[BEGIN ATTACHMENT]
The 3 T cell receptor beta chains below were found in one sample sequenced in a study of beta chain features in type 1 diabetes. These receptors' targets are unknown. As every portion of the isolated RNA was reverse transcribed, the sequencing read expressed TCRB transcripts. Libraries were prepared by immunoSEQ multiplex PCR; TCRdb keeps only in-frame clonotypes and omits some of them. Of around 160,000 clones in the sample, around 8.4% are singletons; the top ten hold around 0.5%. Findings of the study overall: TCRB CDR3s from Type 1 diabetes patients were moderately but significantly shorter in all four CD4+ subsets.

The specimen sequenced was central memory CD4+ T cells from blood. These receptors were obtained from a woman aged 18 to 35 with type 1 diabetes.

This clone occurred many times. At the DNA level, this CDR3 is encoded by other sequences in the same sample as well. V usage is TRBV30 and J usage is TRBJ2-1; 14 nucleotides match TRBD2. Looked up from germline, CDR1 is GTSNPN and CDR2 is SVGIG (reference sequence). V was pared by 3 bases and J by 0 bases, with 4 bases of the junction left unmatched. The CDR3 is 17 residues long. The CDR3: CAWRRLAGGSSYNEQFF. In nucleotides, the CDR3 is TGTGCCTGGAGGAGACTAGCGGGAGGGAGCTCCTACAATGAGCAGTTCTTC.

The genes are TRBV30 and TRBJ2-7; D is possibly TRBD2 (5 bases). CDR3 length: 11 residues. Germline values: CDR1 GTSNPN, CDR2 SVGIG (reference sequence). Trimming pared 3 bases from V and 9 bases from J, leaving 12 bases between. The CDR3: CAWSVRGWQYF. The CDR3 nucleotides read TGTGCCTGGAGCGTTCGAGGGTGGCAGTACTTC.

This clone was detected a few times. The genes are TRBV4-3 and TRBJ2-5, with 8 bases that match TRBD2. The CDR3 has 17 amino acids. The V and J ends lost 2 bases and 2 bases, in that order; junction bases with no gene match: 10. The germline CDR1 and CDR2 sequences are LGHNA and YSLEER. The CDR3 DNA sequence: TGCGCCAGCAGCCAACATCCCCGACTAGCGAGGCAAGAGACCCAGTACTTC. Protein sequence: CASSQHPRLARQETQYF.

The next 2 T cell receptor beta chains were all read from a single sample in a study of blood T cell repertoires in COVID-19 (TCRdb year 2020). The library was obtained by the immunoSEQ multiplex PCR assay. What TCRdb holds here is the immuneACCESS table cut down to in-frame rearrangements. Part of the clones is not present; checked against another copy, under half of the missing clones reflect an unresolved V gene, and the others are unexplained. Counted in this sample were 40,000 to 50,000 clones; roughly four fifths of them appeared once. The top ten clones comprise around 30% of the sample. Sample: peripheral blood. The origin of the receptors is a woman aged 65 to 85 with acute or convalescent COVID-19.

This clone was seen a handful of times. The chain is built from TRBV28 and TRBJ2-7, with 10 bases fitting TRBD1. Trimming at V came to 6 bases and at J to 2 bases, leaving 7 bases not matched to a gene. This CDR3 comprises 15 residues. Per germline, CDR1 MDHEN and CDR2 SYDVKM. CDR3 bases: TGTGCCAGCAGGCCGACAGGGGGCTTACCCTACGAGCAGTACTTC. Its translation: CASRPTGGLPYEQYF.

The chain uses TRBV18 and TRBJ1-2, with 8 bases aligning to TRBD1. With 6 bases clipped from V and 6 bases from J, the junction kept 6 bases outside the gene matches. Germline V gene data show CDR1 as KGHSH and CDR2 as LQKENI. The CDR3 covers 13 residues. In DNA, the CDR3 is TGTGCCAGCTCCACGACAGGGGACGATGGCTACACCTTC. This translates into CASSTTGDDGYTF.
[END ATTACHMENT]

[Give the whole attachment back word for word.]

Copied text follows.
The 3 T cell receptor beta chains below were found in one sample sequenced in a study of beta chain features in type 1 diabetes. These receptors' targets are unknown. As every portion of the isolated RNA was reverse transcribed, the sequencing read expressed TCRB transcripts. Libraries were prepared by immunoSEQ multiplex PCR; TCRdb keeps only in-frame clonotypes and omits some of them. Of around 160,000 clones in the sample, around 8.4% are singletons; the top ten hold around 0.5%. Findings of the study overall: TCRB CDR3s from Type 1 diabetes patients were moderately but significantly shorter in all four CD4+ subsets.

The specimen sequenced was central memory CD4+ T cells from blood. These receptors were obtained from a woman aged 18 to 35 with type 1 diabetes.

This clone occurred many times. At the DNA level, this CDR3 is encoded by other sequences in the same sample as well. V usage is TRBV30 and J usage is TRBJ2-1; 14 nucleotides match TRBD2. Looked up from germline, CDR1 is GTSNPN and CDR2 is SVGIG (reference sequence). V was pared by 3 bases and J by 0 bases, with 4 bases of the junction left unmatched. The CDR3 is 17 residues long. The CDR3: CAWRRLAGGSSYNEQFF. In nucleotides, the CDR3 is TGTGCCTGGAGGAGACTAGCGGGAGGGAGCTCCTACAATGAGCAGTTCTTC.

The genes are TRBV30 and TRBJ2-7; D is possibly TRBD2 (5 bases). CDR3 length: 11 residues. Germline values: CDR1 GTSNPN, CDR2 SVGIG (reference sequence). Trimming pared 3 bases from V and 9 bases from J, leaving 12 bases between. The CDR3: CAWSVRGWQYF. The CDR3 nucleotides read TGTGCCTGGAGCGTTCGAGGGTGGCAGTACTTC.

This clone was detected a few times. The genes are TRBV4-3 and TRBJ2-5, with 8 bases that match TRBD2. The CDR3 has 17 amino acids. The V and J ends lost 2 bases and 2 bases, in that order; junction bases with no gene match: 10. The germline CDR1 and CDR2 sequences are LGHNA and YSLEER. The CDR3 DNA sequence: TGCGCCAGCAGCCAACATCCCCGACTAGCGAGGCAAGAGACCCAGTACTTC. Protein sequence: CASSQHPRLARQETQYF.

The next 2 T cell receptor beta chains were all read from a single sample in a study of blood T cell repertoires in COVID-19 (TCRdb year 2020). The library was obtained by the immunoSEQ multiplex PCR assay. What TCRdb holds here is the immuneACCESS table cut down to in-frame rearrangements. Part of the clones is not present; checked against another copy, under half of the missing clones reflect an unresolved V gene, and the others are unexplained. Counted in this sample were 40,000 to 50,000 clones; roughly four fifths of them appeared once. The top ten clones comprise around 30% of the sample. Sample: peripheral blood. The origin of the receptors is a woman aged 65 to 85 with acute or convalescent COVID-19.

This clone was seen a handful of times. The chain is built from TRBV28 and TRBJ2-7, with 10 bases fitting TRBD1. Trimming at V came to 6 bases and at J to 2 bases, leaving 7 bases not matched to a gene. This CDR3 comprises 15 residues. Per germline, CDR1 MDHEN and CDR2 SYDVKM. CDR3 bases: TGTGCCAGCAGGCCGACAGGGGGCTTACCCTACGAGCAGTACTTC. Its translation: CASRPTGGLPYEQYF.

The chain uses TRBV18 and TRBJ1-2, with 8 bases aligning to TRBD1. With 6 bases clipped from V and 6 bases from J, the junction kept 6 bases outside the gene matches. Germline V gene data show CDR1 as KGHSH and CDR2 as LQKENI. The CDR3 covers 13 residues. In DNA, the CDR3 is TGTGCCAGCTCCACGACAGGGGACGATGGCTACACCTTC. This translates into CASSTTGDDGYTF.